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May 2004

Palatable Truths

The stories behind some of Germany's best-loved dishes

English poet and clergyman Robert Herrick (1591–1674) once wrote: “Tis not the food, but the content, that makes the table’s merriment.” And if you are looking for a little merriment with which to spice up your mealtimes, there can be no better place to start than the stories and anecdotes surrounding Germany’s culinary traditions.

Did you know that it was American Benjamin Thompson, aka Count Rumford, who popularized the potato in Bavaria? Imagine a Bavarian meal that doesn’t include Kartoffeln. Vice versa it’s hard to imagine America without that famous German export, the hamburger. It is said that this shredded beef dish was originally introduced to Germany by Russians. Later mixed with regional spices it became known as a Frikadelle and subsequently as Hamburg Steak. German immigrants are thought to have taken the dish to the United States, probably on the boats of the Hamburg-America Line sometime in the 1880s.

Another ballpark favorite of similar origin is the hot dog. In 1852, the butcher’s guild in Frankfurt introduced a spiced, smoked sausage that was packed in a thin wrapping and called it a Frankfurter, after their hometown. The butcher who had dreamed up this concoction owned a Dachshund, which presumably inspired its popular, though now largely forgotten nickname “Dachshund sausage.” Munich’s world-famous equivalent, the Weisswurst on the other hand, was discovered quite by accident. As the story goes, on February 22, 1857, in the Ewige Licht Inn on Marienplatz, the butcher Joseph Moser started the day making a local favorite, veal sausages. Upon discovering the usual sausage skins, made of sheep gut, had run out, he filled the light colored sausage meat into large casings from pig intestines instead and warmed them in hot water, fearing the skins would burst if fried or grilled as usually prepared. Bayerischer süsser Senf, the must-have condiment for this popular combination, was invented in 1854 by Johann Conrad Develey, who ran a mustard factory down the street on Kaufingerstrasse. The imaginative Swiss businessman added vinegar, sugar and spices to yellow and brown mustard, boiled the mixture and consequently cornered the market with his sweetened version.

And what about the obligatory Brezen that are so often served up with Weisswürste and Senf? This is probably an evolution of Roman ring bread. Transformed from its original round shape to one that symbolized arms and hands locked together in prayer, it was primarily prepared during religious holidays in Bavaria. Its name, an abbreviation of the word Brezitella from Old-High German, is a rough translation of the Latin Brachiatellium, meaning little arms. How about a little of that addictive cheese spread, Obazda, to go with your Brezen? This creation, like the Weisswurst, was the result of a lucky accident. In the 1920s at the Weihenstephaner Bräustüberl in the Weihenstephan monastery located north of Munich, an over order of small Camembert rounds was saved from ruin by mixing in spices, onions and a bit of beer. Leberkäse, which sounds as if it should contain both liver and cheese, in fact contains neither. Instead the name is a corruption of the Old German terms Lab and Kasi, which are connected with the coagulation of meat protein through a process of cooking or frying. Karl Theodor of Wittelsbach brought his personal butcher from Mannheim to Munich in 1777. It was he who first baked a blend of finely chopped pork and beef in the form of a loaf. An excerpt from an Upper Bavarian ode to the Leberkäse explains how this foodstuff should be enjoyed: “… Every person knows that this should be eaten hot because the soul relaxes when steamed a little! … Yes, a real pleasure until a belch marks the end of the meal.”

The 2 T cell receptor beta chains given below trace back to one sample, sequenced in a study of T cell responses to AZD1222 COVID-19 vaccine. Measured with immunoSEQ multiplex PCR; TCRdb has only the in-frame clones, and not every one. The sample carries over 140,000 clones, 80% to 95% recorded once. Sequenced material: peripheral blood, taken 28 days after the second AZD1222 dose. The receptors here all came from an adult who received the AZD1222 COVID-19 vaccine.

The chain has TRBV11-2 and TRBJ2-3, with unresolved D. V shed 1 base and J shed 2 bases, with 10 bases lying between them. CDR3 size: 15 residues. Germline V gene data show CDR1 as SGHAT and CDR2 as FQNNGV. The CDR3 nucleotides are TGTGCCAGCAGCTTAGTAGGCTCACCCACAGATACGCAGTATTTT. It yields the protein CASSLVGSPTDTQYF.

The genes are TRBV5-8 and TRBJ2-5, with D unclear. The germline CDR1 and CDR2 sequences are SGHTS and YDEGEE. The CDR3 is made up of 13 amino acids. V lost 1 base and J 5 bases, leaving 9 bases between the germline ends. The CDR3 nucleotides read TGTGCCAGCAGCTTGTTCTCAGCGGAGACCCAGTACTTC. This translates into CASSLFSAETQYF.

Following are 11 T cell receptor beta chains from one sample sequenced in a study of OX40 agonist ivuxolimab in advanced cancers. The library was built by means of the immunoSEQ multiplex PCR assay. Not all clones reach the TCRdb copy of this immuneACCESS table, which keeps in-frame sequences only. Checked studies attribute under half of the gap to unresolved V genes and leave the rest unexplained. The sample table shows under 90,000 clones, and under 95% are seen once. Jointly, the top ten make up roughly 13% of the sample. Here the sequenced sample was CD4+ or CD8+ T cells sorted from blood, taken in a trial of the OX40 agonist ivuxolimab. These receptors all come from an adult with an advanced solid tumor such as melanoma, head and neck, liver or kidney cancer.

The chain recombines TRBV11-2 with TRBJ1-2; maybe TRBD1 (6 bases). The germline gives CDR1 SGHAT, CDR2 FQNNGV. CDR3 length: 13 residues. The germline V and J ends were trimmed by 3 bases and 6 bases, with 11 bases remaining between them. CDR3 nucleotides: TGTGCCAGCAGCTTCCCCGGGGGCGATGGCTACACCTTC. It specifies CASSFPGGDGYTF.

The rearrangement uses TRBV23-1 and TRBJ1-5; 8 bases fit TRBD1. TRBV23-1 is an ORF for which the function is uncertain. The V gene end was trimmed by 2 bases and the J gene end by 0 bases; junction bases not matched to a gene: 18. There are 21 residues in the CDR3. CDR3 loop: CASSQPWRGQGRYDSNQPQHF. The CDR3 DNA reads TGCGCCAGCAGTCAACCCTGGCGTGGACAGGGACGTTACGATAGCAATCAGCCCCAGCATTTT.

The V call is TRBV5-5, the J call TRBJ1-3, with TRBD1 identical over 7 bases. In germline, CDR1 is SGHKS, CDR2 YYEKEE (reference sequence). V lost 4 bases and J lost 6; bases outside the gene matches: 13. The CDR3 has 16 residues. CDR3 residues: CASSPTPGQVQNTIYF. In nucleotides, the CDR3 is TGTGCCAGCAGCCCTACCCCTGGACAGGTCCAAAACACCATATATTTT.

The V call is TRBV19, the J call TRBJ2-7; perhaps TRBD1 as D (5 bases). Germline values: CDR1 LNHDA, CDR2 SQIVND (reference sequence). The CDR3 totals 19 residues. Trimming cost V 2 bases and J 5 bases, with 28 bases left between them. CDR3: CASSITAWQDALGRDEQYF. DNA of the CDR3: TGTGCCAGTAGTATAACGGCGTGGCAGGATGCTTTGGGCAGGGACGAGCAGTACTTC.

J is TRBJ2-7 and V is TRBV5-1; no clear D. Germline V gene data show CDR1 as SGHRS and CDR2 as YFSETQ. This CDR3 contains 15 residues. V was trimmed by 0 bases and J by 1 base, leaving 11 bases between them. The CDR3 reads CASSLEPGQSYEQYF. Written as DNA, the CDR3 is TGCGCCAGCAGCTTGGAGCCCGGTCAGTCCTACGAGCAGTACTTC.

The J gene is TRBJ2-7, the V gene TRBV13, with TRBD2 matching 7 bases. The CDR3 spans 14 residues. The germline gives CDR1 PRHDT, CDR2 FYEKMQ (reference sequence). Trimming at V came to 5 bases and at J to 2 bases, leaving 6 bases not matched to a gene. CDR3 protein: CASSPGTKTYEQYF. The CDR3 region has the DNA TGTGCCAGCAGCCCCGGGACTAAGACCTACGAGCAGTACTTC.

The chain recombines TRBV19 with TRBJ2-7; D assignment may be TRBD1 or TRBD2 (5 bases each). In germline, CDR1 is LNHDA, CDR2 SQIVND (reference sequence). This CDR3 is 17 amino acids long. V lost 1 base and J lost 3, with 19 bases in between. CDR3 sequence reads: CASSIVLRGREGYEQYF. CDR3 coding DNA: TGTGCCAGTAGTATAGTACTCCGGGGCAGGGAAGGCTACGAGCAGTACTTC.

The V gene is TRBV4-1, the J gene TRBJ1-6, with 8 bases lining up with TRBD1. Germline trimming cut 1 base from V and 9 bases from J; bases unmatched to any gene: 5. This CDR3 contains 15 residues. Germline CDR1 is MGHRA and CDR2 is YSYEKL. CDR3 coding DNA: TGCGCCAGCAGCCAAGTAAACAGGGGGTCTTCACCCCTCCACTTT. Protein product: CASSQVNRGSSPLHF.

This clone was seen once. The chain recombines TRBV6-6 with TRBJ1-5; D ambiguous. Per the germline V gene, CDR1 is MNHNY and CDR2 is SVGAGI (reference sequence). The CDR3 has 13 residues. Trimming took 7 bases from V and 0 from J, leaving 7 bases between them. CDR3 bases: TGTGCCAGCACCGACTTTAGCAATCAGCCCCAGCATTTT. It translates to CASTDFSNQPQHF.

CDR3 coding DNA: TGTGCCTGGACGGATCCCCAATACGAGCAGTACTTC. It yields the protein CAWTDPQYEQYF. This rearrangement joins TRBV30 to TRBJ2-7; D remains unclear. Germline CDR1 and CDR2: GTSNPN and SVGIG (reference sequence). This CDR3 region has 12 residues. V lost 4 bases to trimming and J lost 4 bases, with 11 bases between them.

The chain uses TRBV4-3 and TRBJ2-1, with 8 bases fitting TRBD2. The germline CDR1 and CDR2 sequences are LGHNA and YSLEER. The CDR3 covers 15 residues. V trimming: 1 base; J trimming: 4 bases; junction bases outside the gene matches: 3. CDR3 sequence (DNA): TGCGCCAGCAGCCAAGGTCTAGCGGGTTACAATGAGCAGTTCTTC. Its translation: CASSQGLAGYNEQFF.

The aristocracy was not only nourished, but also honored by unique dishes like the Prinzregententorte. Cleverly designed, this layered cake fashioned for Prince Regent Luitpold symbolizes the eight Bavarian governmental districts spanning the years 1815 to 1946. Another favorite dessert found across Bavaria, Kaiserschmarrn, is actually Viennese in origin and was probably brought to the region by the imperial court when Emperor Franz Joseph and his consort Princess Elisabeth spent their summers in the Salzkammergut resort of Bad Ischl. The most famous German specialty and one of the oldest holiday confections, Lebkuchen, is surrounded by superstitions. Because its ingredients were once believed to exert healing powers and protection from evil spirits, gingerbread was placed in Egyptian royal burial chambers in the 14th century BC. In pre-Christian Europe, mystical powers were also attributed to honey and honey biscuits were traditionally eaten on feast days to ward off evil spirits. The powers of Lebkuchen were considered so potent that in order to guarantee a good harvest the following year, farmers’ wives would rub the bark of fruit trees while their hands were still smeared with the dough. It was also said that if the shape did not come out correctly, she would probably die in the coming year.

Though many stories circulate about the true origins of certain German foods, it’s their distinctive tastes that remain tradition for epicureans.

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